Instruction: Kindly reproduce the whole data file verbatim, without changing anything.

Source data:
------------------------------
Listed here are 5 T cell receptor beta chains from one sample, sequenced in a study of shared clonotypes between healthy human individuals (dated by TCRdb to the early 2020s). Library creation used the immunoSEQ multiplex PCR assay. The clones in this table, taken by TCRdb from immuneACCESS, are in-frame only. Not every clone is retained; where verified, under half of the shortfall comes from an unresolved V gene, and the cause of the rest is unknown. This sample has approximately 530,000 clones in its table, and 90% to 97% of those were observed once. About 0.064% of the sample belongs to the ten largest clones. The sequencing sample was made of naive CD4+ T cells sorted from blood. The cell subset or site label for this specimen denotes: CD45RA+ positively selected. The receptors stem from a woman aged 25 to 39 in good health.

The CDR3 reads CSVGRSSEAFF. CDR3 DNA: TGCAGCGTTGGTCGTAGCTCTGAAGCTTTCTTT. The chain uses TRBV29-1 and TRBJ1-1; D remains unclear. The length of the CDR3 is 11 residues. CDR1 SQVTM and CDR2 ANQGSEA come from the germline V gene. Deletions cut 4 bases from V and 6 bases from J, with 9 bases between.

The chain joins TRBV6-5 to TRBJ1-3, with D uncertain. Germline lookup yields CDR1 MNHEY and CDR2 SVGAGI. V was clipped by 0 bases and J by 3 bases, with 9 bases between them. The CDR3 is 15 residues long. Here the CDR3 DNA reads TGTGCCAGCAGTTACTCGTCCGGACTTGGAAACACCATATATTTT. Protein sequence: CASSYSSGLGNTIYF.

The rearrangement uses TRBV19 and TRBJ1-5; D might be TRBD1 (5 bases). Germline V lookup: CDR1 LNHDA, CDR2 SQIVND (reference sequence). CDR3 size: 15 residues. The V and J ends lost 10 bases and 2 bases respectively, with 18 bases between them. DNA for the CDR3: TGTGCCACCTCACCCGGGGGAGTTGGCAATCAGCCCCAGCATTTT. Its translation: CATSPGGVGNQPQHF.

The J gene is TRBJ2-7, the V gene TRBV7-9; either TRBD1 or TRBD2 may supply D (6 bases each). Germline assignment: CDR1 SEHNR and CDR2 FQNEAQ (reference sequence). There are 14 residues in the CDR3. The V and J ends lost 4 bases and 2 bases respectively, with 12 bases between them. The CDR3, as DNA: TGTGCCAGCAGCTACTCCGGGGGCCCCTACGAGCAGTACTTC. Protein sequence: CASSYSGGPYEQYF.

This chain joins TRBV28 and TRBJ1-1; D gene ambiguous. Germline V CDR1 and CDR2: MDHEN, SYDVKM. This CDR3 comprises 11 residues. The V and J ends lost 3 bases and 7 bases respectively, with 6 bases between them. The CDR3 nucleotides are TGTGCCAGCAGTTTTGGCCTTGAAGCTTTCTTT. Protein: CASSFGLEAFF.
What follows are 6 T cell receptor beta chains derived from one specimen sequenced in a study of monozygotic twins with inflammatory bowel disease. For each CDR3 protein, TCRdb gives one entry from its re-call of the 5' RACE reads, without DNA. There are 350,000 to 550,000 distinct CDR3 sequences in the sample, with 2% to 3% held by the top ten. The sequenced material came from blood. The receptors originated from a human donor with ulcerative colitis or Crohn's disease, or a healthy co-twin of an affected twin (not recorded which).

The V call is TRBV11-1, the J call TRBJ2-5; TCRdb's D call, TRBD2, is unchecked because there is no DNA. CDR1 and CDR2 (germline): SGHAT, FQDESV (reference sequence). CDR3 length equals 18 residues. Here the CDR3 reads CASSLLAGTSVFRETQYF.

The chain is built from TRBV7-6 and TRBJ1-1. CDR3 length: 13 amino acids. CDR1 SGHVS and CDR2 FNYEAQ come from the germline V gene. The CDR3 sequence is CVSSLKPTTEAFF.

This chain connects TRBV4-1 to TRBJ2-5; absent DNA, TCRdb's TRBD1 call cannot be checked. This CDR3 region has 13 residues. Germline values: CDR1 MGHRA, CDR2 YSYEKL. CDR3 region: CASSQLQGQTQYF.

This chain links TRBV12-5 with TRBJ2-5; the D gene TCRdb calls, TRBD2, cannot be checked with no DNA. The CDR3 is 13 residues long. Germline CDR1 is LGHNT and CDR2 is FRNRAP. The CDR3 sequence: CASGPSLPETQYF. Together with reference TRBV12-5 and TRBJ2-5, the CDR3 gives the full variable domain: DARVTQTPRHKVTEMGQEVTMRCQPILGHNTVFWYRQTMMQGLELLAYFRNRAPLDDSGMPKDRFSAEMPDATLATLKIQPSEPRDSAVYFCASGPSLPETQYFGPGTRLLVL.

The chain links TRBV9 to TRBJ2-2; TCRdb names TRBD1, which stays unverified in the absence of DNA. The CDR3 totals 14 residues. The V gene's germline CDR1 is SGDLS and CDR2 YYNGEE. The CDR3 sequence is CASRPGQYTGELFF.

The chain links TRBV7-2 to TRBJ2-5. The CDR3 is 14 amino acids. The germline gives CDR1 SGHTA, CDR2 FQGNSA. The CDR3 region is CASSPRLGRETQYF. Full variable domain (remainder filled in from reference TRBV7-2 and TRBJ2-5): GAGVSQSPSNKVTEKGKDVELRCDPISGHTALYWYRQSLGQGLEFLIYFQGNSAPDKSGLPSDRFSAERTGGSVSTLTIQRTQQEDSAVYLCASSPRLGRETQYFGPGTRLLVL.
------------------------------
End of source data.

Listed here are 5 T cell receptor beta chains from one sample, sequenced in a study of shared clonotypes between healthy human individuals (dated by TCRdb to the early 2020s). Library creation used the immunoSEQ multiplex PCR assay. The clones in this table, taken by TCRdb from immuneACCESS, are in-frame only. Not every clone is retained; where verified, under half of the shortfall comes from an unresolved V gene, and the cause of the rest is unknown. This sample has approximately 530,000 clones in its table, and 90% to 97% of those were observed once. About 0.064% of the sample belongs to the ten largest clones. The sequencing sample was made of naive CD4+ T cells sorted from blood. The cell subset or site label for this specimen denotes: CD45RA+ positively selected. The receptors stem from a woman aged 25 to 39 in good health.

The CDR3 reads CSVGRSSEAFF. CDR3 DNA: TGCAGCGTTGGTCGTAGCTCTGAAGCTTTCTTT. The chain uses TRBV29-1 and TRBJ1-1; D remains unclear. The length of the CDR3 is 11 residues. CDR1 SQVTM and CDR2 ANQGSEA come from the germline V gene. Deletions cut 4 bases from V and 6 bases from J, with 9 bases between.

The chain joins TRBV6-5 to TRBJ1-3, with D uncertain. Germline lookup yields CDR1 MNHEY and CDR2 SVGAGI. V was clipped by 0 bases and J by 3 bases, with 9 bases between them. The CDR3 is 15 residues long. Here the CDR3 DNA reads TGTGCCAGCAGTTACTCGTCCGGACTTGGAAACACCATATATTTT. Protein sequence: CASSYSSGLGNTIYF.

The rearrangement uses TRBV19 and TRBJ1-5; D might be TRBD1 (5 bases). Germline V lookup: CDR1 LNHDA, CDR2 SQIVND (reference sequence). CDR3 size: 15 residues. The V and J ends lost 10 bases and 2 bases respectively, with 18 bases between them. DNA for the CDR3: TGTGCCACCTCACCCGGGGGAGTTGGCAATCAGCCCCAGCATTTT. Its translation: CATSPGGVGNQPQHF.

The J gene is TRBJ2-7, the V gene TRBV7-9; either TRBD1 or TRBD2 may supply D (6 bases each). Germline assignment: CDR1 SEHNR and CDR2 FQNEAQ (reference sequence). There are 14 residues in the CDR3. The V and J ends lost 4 bases and 2 bases respectively, with 12 bases between them. The CDR3, as DNA: TGTGCCAGCAGCTACTCCGGGGGCCCCTACGAGCAGTACTTC. Protein sequence: CASSYSGGPYEQYF.

This chain joins TRBV28 and TRBJ1-1; D gene ambiguous. Germline V CDR1 and CDR2: MDHEN, SYDVKM. This CDR3 comprises 11 residues. The V and J ends lost 3 bases and 7 bases respectively, with 6 bases between them. The CDR3 nucleotides are TGTGCCAGCAGTTTTGGCCTTGAAGCTTTCTTT. Protein: CASSFGLEAFF.
What follows are 6 T cell receptor beta chains derived from one specimen sequenced in a study of monozygotic twins with inflammatory bowel disease. For each CDR3 protein, TCRdb gives one entry from its re-call of the 5' RACE reads, without DNA. There are 350,000 to 550,000 distinct CDR3 sequences in the sample, with 2% to 3% held by the top ten. The sequenced material came from blood. The receptors originated from a human donor with ulcerative colitis or Crohn's disease, or a healthy co-twin of an affected twin (not recorded which).

The V call is TRBV11-1, the J call TRBJ2-5; TCRdb's D call, TRBD2, is unchecked because there is no DNA. CDR1 and CDR2 (germline): SGHAT, FQDESV (reference sequence). CDR3 length equals 18 residues. Here the CDR3 reads CASSLLAGTSVFRETQYF.

The chain is built from TRBV7-6 and TRBJ1-1. CDR3 length: 13 amino acids. CDR1 SGHVS and CDR2 FNYEAQ come from the germline V gene. The CDR3 sequence is CVSSLKPTTEAFF.

This chain connects TRBV4-1 to TRBJ2-5; absent DNA, TCRdb's TRBD1 call cannot be checked. This CDR3 region has 13 residues. Germline values: CDR1 MGHRA, CDR2 YSYEKL. CDR3 region: CASSQLQGQTQYF.

This chain links TRBV12-5 with TRBJ2-5; the D gene TCRdb calls, TRBD2, cannot be checked with no DNA. The CDR3 is 13 residues long. Germline CDR1 is LGHNT and CDR2 is FRNRAP. The CDR3 sequence: CASGPSLPETQYF. Together with reference TRBV12-5 and TRBJ2-5, the CDR3 gives the full variable domain: DARVTQTPRHKVTEMGQEVTMRCQPILGHNTVFWYRQTMMQGLELLAYFRNRAPLDDSGMPKDRFSAEMPDATLATLKIQPSEPRDSAVYFCASGPSLPETQYFGPGTRLLVL.

The chain links TRBV9 to TRBJ2-2; TCRdb names TRBD1, which stays unverified in the absence of DNA. The CDR3 totals 14 residues. The V gene's germline CDR1 is SGDLS and CDR2 YYNGEE. The CDR3 sequence is CASRPGQYTGELFF.

The chain links TRBV7-2 to TRBJ2-5. The CDR3 is 14 amino acids. The germline gives CDR1 SGHTA, CDR2 FQGNSA. The CDR3 region is CASSPRLGRETQYF. Full variable domain (remainder filled in from reference TRBV7-2 and TRBJ2-5): GAGVSQSPSNKVTEKGKDVELRCDPISGHTALYWYRQSLGQGLEFLIYFQGNSAPDKSGLPSDRFSAERTGGSVSTLTIQRTQQEDSAVYLCASSPRLGRETQYFGPGTRLLVL.